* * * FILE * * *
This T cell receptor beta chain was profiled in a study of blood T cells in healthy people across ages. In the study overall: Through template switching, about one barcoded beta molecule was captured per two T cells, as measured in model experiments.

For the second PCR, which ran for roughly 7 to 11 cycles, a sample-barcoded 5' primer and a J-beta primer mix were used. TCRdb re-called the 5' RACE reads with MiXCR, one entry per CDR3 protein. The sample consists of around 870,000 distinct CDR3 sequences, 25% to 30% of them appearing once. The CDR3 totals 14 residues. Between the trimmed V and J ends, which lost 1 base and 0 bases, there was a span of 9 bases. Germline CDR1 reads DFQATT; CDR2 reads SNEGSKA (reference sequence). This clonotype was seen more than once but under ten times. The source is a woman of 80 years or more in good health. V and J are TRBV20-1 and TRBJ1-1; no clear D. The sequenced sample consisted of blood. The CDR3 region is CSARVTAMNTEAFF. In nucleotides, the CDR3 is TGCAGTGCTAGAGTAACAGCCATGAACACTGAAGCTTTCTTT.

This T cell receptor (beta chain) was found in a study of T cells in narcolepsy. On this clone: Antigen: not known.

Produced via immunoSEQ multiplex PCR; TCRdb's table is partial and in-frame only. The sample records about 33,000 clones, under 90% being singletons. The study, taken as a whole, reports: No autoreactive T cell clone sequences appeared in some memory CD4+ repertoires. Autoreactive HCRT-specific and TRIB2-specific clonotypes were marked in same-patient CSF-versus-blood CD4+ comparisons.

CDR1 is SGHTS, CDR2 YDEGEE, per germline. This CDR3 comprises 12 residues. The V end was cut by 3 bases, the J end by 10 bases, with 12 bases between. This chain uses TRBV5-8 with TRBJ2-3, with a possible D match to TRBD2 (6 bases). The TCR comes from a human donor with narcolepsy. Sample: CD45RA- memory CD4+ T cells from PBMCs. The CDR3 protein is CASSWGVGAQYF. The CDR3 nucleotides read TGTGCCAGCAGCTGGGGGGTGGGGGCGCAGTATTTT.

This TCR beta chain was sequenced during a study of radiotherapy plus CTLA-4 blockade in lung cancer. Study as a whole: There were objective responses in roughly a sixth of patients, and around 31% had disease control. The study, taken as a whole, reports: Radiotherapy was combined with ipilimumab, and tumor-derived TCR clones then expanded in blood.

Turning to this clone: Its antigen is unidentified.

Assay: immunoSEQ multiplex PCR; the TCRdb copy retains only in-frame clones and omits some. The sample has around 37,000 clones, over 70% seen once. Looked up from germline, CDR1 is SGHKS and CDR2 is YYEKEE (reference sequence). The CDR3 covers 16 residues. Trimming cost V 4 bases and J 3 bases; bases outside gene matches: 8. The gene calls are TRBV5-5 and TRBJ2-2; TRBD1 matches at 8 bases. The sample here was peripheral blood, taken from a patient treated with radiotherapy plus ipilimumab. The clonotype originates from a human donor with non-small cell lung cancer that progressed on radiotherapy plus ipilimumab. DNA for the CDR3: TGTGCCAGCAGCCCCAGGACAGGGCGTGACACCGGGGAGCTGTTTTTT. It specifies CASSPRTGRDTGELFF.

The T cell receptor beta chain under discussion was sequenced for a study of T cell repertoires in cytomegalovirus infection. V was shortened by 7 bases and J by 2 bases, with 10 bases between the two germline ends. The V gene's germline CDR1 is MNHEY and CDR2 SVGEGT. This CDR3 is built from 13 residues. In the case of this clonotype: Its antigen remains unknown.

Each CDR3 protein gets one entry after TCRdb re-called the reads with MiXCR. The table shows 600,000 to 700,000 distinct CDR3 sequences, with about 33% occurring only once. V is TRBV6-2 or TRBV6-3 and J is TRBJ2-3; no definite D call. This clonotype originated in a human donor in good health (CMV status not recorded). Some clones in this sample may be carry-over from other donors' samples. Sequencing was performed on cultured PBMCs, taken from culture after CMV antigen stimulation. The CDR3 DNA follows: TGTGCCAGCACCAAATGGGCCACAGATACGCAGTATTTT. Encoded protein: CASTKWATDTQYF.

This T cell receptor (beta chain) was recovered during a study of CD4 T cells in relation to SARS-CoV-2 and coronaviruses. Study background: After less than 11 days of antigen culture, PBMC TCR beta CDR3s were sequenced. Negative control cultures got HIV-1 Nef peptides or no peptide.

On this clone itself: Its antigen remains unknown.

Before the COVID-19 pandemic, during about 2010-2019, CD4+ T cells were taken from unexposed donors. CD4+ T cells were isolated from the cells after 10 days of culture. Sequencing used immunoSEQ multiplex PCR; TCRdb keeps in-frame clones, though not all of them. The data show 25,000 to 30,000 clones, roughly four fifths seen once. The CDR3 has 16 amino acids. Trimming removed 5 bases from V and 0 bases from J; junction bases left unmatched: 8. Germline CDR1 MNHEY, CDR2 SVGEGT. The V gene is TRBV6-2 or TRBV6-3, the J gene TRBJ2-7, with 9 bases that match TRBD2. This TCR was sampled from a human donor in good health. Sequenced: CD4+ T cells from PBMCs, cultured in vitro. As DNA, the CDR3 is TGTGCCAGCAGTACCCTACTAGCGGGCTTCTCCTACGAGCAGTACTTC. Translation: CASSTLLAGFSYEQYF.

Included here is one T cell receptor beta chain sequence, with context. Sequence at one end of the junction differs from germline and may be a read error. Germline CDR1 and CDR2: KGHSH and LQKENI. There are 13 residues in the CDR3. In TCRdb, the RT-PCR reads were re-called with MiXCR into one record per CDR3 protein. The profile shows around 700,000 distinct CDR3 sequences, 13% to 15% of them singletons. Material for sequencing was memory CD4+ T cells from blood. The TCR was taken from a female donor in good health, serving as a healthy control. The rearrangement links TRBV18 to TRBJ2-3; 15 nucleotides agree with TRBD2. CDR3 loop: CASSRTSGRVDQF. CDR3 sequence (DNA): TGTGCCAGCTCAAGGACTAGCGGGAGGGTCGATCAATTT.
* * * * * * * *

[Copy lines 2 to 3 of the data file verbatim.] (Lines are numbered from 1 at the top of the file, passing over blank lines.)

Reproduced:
For the second PCR, which ran for roughly 7 to 11 cycles, a sample-barcoded 5' primer and a J-beta primer mix were used. TCRdb re-called the 5' RACE reads with MiXCR, one entry per CDR3 protein. The sample consists of around 870,000 distinct CDR3 sequences, 25% to 30% of them appearing once. The CDR3 totals 14 residues. Between the trimmed V and J ends, which lost 1 base and 0 bases, there was a span of 9 bases. Germline CDR1 reads DFQATT; CDR2 reads SNEGSKA (reference sequence). This clonotype was seen more than once but under ten times. The source is a woman of 80 years or more in good health. V and J are TRBV20-1 and TRBJ1-1; no clear D. The sequenced sample consisted of blood. The CDR3 region is CSARVTAMNTEAFF. In nucleotides, the CDR3 is TGCAGTGCTAGAGTAACAGCCATGAACACTGAAGCTTTCTTT.

This T cell receptor (beta chain) was found in a study of T cells in narcolepsy. On this clone: Antigen: not known.